- You can use the tree as cover more easily. I've noticed I'm spooking fewer deer this season and one advantage I think with a saddle is you can sort of hide behind the tree and use it as cover.

Cons

- Not as comfortable. I could fall asleep in my climber whereas in the saddle after a few hours I start feeling hip pinch or strain under my thighs. I'm using a couple of Wild Edge steps for my platform and I'm finding I have to play around with the positions to get it where I don't have to shift my feet to relieve the pressure. So, to me, that's the biggest tradeoff - it's not quite as comfy as a climber or ladder stand. But it's not enough for me to go back to my climber and each time I go out I'm noticing that I'm getting better and better at tuning things for comfort.

- No shooting rest. On my climber I could use the front rail as a shooting rest. Same with the ladder stand on I got on private. With a bow that's not an issue, but during muzzleloader or firearm season you won't have a rail to stabilize against.

Anyway, I'm definitely liking it overall. I feel like I'm more mobile and my setups are quieter and easier. Hopefully it will translate into some more deer this season.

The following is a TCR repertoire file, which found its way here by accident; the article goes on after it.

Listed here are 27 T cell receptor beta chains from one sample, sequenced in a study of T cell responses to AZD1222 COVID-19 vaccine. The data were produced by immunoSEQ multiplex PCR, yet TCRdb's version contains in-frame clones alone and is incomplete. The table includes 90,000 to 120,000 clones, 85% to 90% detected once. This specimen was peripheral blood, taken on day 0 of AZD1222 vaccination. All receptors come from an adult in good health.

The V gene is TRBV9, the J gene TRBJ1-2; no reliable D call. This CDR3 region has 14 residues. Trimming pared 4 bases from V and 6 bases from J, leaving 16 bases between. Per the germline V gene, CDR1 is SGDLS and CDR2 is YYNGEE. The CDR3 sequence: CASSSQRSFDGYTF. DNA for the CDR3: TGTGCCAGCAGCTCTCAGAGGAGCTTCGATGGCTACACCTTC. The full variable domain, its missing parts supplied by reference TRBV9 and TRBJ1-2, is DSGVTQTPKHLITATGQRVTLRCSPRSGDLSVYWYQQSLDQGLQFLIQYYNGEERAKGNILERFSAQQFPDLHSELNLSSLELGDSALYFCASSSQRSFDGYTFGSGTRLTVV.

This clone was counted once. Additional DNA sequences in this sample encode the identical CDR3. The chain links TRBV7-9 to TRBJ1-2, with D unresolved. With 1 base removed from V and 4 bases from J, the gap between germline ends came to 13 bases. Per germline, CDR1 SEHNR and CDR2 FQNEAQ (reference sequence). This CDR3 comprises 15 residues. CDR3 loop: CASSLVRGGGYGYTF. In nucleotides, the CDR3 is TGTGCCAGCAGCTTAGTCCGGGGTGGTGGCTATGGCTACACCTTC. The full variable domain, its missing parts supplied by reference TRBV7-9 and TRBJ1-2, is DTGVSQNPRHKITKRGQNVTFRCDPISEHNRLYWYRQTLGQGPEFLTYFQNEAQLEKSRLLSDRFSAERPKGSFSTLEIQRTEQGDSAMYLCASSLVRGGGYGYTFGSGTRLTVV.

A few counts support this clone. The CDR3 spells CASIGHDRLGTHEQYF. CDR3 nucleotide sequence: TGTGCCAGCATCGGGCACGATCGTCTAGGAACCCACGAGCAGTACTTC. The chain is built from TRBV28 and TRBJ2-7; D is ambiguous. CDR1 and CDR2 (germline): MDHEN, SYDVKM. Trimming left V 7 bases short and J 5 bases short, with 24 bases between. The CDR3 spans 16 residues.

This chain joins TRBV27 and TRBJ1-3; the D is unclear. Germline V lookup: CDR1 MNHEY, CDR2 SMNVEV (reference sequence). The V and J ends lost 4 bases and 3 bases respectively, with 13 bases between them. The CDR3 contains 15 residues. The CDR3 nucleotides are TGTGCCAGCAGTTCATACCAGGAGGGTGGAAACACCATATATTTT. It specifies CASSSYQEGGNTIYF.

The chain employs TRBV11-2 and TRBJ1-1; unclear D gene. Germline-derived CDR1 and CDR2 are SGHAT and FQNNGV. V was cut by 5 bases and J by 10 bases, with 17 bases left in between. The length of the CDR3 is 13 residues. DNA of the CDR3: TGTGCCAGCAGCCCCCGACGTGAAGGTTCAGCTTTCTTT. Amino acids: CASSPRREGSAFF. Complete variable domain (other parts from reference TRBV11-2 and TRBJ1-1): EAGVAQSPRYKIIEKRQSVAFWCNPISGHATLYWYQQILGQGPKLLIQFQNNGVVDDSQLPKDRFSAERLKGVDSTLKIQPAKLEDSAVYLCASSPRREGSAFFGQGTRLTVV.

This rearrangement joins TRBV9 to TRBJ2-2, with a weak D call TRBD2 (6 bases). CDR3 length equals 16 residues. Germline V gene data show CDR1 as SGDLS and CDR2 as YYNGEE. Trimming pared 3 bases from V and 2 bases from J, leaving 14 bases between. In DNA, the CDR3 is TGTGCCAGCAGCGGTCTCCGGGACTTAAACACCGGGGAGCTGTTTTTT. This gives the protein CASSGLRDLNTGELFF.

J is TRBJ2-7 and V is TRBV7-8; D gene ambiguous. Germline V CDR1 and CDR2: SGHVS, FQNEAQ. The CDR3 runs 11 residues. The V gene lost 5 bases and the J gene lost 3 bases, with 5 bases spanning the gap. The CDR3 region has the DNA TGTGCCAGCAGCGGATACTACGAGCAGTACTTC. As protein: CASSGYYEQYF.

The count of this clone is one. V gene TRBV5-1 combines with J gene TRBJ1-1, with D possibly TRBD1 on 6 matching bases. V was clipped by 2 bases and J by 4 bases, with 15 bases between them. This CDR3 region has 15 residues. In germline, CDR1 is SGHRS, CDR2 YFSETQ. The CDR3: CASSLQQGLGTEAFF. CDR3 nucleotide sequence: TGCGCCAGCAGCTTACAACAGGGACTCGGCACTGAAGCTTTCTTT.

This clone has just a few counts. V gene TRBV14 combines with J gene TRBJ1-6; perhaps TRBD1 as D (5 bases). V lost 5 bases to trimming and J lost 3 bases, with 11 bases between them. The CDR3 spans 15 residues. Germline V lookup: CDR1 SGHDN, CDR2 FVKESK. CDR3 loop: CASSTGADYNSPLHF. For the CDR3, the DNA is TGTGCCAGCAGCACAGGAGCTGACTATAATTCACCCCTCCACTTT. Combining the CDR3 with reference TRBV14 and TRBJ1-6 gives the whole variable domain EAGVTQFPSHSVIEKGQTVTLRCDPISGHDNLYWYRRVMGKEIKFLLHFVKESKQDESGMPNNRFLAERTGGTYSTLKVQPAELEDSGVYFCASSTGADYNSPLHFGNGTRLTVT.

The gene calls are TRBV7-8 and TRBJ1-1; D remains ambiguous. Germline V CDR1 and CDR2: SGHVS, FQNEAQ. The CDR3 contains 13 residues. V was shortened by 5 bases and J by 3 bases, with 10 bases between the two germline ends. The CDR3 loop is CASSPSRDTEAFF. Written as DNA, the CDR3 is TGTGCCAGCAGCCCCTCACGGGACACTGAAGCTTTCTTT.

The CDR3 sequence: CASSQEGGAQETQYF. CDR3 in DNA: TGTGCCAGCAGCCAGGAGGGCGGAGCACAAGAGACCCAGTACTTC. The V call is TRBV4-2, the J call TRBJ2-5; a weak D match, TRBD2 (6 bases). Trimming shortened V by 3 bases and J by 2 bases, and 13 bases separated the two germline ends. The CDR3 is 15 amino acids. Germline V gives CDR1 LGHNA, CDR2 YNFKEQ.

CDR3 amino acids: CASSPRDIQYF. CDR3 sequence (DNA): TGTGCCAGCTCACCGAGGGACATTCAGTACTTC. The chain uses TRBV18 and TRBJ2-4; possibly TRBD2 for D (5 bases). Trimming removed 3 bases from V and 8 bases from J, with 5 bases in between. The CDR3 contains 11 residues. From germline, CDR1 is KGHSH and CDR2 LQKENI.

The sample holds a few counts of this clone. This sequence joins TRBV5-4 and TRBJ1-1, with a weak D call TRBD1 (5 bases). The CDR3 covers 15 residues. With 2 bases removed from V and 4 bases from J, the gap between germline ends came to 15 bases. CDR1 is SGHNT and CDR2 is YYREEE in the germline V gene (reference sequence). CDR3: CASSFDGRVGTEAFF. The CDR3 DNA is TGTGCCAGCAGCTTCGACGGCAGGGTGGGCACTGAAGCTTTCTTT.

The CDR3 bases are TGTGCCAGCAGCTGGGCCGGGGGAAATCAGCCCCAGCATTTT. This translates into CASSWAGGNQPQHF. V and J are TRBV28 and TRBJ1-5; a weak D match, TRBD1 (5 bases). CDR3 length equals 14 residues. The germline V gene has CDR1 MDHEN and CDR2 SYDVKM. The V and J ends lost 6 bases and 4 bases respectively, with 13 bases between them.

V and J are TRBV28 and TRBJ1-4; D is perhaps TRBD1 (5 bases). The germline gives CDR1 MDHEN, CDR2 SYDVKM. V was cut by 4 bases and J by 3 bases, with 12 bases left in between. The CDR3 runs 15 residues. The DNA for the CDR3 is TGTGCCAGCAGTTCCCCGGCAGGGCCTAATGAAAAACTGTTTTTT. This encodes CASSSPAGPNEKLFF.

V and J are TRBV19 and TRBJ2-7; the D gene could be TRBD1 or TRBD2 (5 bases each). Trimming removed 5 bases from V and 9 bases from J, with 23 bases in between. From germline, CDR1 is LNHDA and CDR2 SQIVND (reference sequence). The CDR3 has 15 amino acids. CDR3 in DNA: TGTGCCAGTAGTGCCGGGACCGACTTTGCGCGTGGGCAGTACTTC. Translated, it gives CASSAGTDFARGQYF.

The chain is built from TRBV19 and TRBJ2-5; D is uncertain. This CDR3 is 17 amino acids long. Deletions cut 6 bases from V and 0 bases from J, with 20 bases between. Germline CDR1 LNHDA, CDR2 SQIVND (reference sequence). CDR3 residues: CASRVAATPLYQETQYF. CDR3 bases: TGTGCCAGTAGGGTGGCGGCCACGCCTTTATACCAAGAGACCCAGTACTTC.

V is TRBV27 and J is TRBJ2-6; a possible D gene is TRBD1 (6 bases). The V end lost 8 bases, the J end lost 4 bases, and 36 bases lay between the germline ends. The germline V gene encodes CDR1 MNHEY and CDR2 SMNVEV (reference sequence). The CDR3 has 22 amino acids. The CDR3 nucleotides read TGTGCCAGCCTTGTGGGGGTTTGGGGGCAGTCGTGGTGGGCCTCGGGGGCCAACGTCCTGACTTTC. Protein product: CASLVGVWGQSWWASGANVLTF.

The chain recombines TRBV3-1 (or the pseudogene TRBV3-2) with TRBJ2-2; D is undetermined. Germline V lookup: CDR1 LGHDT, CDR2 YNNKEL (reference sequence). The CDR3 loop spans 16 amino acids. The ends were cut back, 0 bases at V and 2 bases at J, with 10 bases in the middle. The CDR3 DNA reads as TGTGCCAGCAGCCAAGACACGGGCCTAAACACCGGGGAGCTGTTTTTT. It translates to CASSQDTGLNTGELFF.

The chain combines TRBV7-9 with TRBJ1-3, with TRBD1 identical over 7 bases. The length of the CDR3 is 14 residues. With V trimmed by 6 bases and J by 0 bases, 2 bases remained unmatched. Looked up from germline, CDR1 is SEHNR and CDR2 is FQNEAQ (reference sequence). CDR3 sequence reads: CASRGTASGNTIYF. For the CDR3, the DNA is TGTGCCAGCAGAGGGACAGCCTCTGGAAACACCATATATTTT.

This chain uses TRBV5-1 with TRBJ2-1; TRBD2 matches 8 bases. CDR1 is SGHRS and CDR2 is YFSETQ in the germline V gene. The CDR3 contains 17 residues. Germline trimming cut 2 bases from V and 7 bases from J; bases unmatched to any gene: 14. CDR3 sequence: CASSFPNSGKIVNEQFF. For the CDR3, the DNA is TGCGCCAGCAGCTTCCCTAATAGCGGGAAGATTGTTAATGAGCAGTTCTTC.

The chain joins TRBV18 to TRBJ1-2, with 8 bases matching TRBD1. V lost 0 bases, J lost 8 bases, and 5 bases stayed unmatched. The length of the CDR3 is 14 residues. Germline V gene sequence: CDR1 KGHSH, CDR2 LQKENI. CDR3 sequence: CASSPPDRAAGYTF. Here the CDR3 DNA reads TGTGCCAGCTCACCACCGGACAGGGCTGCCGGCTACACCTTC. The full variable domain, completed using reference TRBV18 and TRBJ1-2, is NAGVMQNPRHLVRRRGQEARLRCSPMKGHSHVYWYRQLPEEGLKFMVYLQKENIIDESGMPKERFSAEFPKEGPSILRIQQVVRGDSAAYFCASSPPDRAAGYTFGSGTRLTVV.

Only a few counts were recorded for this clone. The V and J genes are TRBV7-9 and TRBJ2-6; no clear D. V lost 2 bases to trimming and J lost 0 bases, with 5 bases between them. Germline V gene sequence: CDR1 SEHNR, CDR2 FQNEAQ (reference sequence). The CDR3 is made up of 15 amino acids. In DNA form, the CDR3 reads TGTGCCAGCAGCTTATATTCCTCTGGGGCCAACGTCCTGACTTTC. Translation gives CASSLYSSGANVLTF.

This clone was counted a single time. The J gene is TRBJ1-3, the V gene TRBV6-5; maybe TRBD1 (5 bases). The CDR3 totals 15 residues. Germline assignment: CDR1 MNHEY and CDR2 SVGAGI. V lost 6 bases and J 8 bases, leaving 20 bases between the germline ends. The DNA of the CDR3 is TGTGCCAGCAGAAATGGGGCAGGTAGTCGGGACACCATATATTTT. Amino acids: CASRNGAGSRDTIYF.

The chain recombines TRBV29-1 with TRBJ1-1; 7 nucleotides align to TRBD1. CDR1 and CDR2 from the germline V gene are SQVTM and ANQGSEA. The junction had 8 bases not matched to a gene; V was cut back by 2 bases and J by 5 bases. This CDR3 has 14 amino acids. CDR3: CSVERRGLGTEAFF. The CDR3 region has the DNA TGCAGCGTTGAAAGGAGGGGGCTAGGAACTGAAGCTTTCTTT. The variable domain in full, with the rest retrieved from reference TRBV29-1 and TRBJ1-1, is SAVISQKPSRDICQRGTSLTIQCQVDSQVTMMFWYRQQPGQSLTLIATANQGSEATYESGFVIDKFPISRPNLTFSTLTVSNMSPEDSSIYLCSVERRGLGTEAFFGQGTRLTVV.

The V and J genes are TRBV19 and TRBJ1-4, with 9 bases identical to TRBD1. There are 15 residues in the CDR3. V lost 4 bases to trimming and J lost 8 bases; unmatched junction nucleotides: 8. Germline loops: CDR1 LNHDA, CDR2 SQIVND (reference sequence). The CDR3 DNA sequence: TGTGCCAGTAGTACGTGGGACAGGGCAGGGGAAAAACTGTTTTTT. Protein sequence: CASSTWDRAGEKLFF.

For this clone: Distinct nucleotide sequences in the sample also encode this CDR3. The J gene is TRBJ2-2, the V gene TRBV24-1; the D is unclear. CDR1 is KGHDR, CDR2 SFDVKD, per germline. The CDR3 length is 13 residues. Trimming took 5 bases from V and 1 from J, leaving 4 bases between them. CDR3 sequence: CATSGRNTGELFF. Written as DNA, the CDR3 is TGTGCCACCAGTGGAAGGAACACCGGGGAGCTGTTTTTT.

Mike_Key

Woodpecker
Hey Mike,

Were you able to get a shot on the 8 ptr? I've gone out almost every Sat since opening day (Sept 11 this year in MD), plus a few weekdays after work. So maybe around 5 times on public and 2 or 3 evenings on private. So far on public all I've seen are does, some still with their fawns, with the exception of one little spike buck I saw on opening day. Last weekend I sat near some of the only fresh rubs I've found so far, but all that came through was another doe. A friend of mine got me access to some private land this season and I took a small 6 pointer there last week. Aside from that, it's been a pretty quiet this season for me up till now. We're getting a big temp drop tonight so I'm hoping it gets them moving tomorrow.

As far as the saddle goes, I'm liking it a lot.

Pros

- It's a lot lighter than a climber. The climber I was using is a Summit Viper which, while very comfortable, is around 20lb. My saddle is just a few pounds, even including my tether and linesman belt in the pouches. I've got molle straps on my climber to make it easier to haul around but even still there's no comparison. It's way easier to hike in with the saddle than the climber, which on public is nice as I generally like to go further back to get away from the crowds.

- It's quieter. When hiking in with my climber I always had issues with it snagging on branches and brush. If you're on wide open trails it's not an issue, but getting back into deer trails where there's any kind of thickets, going under overhanging branches, etc. - it would always catch some undergrowth on the cables or the sides because the climber's profile is wider & taller than my back.

- You can use the tree as cover more easily. I've noticed I'm spooking fewer deer this season and one advantage I think with a saddle is you can sort of hide behind the tree and use it as cover.